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Posted on Wednesday, the 15th of July, 2009 | permalink | comments (4)

Zend_Session Overrides php.ini Settings

This post concerns some curious behaviour in Zend_Session. We spent about a day of developer time tracking this down, and I'm still a bit puzzled about it. It doesn't appear anywhere obvious in the documentation, and I haven't found a great deal on the web about it, so maybe this will save somebody some time, if nothing else.

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Posted on Monday, the 13th of July, 2009 | permalink | comments (2)

Bonus Schemes Should Be Handled with Care

I was recently chatting with a colleague about bonus schemes, and it occurred to me that every single company I've worked for (that's four, if we're counting) has implemented at least one such scheme, and the outcome is always the same: pissed-off employees.

There seems to be a kind of unquestioned assumption that employees want bonus schemes, and that employers are being good employers by introducing them. Such schemes are, without exception, described as being a "benefit". After all, who doesn't enjoy receiving a bonus with their pay cheque? What could possibly go wrong?

I'd like to argue that bonus schemes can go wrong. In fact, they are harmful more often than not, and should be handled with care.

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Posted on Saturday, the 27th of June, 2009 | permalink | comments (1)

Command-Line Subversion Tutorial, Part 3: Subversion Properties

In Part 1 of this series we looked at the basics of command-line Subversion, and Part 2 covered importing, branching and merging. In this third part I'd like to introduce a useful and very powerful Subversion feature, which isn't always terribly well understood by developers: that of Subversion Properties.

Continue reading Command-Line Subversion Tutorial, Part 3: Subversion Properties »

Posted on Friday, the 26th of June, 2009 | permalink | comments (3)

Some Thoughts on Solving Advanced Cryptic Crosswords

I've recently been enjoying - if that's the right word - advanced cryptic crosswords. These are those extra challenging puzzles that crop up in the weekend supplements of the broadsheet newspapers here in the UK.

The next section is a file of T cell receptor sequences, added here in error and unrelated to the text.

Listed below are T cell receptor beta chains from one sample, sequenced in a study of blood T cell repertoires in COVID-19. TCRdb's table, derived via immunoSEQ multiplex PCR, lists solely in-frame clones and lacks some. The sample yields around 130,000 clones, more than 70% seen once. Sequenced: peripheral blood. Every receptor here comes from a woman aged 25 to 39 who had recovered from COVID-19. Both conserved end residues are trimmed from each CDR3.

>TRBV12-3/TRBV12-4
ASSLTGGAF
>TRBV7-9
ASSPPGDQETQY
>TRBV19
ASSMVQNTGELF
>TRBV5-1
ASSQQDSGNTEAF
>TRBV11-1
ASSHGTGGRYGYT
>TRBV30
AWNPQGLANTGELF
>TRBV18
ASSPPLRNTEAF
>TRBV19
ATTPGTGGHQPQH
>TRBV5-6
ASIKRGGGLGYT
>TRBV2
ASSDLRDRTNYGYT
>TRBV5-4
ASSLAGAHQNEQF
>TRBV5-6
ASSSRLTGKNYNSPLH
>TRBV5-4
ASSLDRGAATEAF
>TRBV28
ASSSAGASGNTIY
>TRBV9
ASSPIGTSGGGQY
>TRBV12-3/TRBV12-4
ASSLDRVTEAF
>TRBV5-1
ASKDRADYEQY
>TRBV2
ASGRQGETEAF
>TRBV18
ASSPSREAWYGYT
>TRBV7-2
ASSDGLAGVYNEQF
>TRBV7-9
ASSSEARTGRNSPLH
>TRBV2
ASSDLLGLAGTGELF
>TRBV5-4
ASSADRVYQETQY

Advanced cryptics aren't quite like normal crosswords. They tend to be set out on a "barred" grid, as opposed to the more familiar "black and white" version, they typically employ obscure or obsolete vocabulary, and they often feature "special instructions" in the preamble of the puzzle. For example, the solver may be expected insert or remove letters before writing in the grid entry, or resolve clashes between "across" and "down" answers. It can be a bit like solving a puzzle layered on top of a puzzle on top of a puzzle.

Examples of the genre include Inquisitor and Beelzebub in the Independent, Mephisto and The Listener in the Times, Enigmatic Variations in the Sunday Telegraph and, perhaps the father of them all, Azed in the Observer.

I'm not even close to being an expert on these, but I've picked up a few...er...clues over recent months, and I thought it couldn't hurt to share what I've found out so far, and perhaps see if readers have any further advice. So here are my thoughts on solving advanced cryptics.

Continue reading Some Thoughts on Solving Advanced Cryptic Crosswords »

Posted on Tuesday, the 9th of June, 2009 | permalink | comments (1)

Architecture is a Poor Metaphor for Software Design

I've recently been thinking quite hard about software architecture. Not just about UML diagrams and classical design patterns and other technical gubbins, but more and more about what it really means to be "doing" software architecture, and moreover to be doing it well.

And it seems to me that architecture is actually a very poor metaphor for software design, so this is an attempt to get my thoughts in order on that front.

Continue reading Architecture is a Poor Metaphor for Software Design »

Posted on Wednesday, the 27th of May, 2009 | permalink | comments (1)